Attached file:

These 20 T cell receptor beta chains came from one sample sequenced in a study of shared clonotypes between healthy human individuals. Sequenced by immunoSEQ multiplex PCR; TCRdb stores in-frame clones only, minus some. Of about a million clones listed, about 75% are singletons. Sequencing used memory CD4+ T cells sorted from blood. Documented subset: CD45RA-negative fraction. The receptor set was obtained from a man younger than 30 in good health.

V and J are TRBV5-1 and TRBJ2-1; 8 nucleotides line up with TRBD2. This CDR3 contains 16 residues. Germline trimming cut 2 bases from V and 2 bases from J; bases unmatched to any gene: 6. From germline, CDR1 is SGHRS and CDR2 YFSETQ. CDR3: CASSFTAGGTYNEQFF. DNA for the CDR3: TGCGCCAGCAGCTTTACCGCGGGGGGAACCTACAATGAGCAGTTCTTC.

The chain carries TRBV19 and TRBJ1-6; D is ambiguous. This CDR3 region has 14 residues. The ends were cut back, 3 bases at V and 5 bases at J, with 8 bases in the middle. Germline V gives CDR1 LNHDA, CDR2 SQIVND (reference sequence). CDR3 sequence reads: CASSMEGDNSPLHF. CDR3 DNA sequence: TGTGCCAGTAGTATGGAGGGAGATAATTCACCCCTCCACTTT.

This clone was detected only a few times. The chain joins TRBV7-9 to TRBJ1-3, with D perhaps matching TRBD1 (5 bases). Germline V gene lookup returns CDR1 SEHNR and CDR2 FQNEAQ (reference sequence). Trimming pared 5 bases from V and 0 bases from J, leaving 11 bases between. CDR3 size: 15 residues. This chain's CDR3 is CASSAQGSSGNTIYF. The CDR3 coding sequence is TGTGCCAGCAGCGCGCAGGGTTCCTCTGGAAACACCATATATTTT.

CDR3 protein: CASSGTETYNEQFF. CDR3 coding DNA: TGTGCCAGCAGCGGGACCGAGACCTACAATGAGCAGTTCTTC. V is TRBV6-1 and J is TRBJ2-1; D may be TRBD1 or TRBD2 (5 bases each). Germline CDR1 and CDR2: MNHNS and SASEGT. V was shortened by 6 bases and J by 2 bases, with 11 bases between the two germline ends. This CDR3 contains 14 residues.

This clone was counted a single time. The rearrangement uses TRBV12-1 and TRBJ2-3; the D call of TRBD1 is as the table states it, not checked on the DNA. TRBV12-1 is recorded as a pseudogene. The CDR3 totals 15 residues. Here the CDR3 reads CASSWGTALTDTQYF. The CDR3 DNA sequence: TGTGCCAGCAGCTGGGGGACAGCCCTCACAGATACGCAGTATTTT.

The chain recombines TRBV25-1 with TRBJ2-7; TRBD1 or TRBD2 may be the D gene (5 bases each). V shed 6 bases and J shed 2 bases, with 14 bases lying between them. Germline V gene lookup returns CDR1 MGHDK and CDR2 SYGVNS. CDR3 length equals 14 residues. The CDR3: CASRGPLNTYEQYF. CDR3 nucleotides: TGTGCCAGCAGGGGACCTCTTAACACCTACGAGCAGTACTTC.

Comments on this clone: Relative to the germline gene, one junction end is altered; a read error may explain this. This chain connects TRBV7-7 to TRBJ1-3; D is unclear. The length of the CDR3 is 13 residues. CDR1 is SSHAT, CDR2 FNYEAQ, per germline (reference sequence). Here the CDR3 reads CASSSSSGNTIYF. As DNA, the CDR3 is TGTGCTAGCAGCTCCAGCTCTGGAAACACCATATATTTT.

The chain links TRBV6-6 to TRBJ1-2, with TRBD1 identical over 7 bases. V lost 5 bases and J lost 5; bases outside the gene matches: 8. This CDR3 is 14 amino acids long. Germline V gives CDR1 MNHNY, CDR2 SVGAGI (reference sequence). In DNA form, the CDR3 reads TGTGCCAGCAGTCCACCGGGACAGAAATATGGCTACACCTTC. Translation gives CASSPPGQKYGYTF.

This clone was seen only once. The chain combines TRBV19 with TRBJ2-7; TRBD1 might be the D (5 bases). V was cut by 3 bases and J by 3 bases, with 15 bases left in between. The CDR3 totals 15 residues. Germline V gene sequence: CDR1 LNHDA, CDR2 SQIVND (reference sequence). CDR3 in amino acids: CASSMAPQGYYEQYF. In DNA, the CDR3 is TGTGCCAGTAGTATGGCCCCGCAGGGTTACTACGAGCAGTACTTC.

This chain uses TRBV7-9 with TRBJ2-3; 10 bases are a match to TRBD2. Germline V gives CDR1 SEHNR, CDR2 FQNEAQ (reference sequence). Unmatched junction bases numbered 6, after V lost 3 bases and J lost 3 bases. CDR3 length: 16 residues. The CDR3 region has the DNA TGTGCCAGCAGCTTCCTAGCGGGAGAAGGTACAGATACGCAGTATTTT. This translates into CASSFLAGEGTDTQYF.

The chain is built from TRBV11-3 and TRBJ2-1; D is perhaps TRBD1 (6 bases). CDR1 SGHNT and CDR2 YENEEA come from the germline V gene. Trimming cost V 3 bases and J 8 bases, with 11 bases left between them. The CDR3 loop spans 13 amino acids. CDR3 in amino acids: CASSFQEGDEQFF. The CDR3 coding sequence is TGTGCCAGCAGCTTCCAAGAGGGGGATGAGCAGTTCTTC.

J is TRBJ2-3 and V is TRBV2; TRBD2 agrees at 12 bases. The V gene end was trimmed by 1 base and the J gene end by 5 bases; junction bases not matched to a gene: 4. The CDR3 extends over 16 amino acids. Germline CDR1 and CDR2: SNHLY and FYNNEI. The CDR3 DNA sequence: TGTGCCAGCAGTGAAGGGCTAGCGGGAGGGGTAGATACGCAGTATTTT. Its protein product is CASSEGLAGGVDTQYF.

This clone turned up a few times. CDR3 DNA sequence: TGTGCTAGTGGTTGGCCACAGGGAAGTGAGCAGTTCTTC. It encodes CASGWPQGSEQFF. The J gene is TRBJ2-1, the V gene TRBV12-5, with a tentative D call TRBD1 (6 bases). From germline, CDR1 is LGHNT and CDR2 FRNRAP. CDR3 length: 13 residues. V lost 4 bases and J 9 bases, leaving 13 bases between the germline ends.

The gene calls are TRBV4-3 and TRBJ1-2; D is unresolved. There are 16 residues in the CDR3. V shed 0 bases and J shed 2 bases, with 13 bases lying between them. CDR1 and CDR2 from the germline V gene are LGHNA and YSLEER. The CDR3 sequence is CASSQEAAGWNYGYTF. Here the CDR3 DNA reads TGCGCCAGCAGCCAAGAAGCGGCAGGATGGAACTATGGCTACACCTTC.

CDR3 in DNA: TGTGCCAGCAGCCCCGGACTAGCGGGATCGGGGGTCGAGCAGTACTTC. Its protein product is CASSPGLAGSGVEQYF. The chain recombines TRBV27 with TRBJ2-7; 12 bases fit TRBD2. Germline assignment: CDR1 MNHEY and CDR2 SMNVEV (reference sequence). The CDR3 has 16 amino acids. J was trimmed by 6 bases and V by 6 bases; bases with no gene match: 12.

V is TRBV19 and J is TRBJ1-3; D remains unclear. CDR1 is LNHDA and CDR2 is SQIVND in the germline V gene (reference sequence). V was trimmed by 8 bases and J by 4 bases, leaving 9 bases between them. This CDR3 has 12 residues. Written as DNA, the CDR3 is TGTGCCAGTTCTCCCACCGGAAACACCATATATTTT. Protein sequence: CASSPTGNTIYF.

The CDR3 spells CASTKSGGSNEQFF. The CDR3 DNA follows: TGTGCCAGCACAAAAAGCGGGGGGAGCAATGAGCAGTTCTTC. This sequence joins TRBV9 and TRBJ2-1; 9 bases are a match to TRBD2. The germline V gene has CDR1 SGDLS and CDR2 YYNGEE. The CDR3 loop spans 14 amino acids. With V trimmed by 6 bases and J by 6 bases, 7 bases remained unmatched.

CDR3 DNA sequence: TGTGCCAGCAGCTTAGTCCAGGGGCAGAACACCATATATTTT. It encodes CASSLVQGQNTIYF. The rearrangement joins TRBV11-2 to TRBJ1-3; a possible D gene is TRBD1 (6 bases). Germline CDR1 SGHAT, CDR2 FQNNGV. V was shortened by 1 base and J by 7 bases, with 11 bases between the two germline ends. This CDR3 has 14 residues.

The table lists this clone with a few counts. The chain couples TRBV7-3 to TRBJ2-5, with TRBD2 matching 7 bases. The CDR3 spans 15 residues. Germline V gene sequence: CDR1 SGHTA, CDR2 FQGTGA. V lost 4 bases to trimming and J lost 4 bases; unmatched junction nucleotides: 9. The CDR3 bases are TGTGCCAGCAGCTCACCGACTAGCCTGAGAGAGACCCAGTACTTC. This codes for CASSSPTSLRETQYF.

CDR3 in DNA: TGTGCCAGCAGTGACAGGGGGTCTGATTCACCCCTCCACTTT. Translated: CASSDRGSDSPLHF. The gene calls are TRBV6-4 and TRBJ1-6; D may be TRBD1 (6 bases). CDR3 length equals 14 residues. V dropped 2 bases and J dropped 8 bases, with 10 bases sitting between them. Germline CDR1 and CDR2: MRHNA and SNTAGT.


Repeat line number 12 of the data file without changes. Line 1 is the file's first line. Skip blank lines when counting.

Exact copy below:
The chain is built from TRBV11-3 and TRBJ2-1; D is perhaps TRBD1 (6 bases). CDR1 SGHNT and CDR2 YENEEA come from the germline V gene. Trimming cost V 3 bases and J 8 bases, with 11 bases left between them. The CDR3 loop spans 13 amino acids. CDR3 in amino acids: CASSFQEGDEQFF. The CDR3 coding sequence is TGTGCCAGCAGCTTCCAAGAGGGGGATGAGCAGTTCTTC.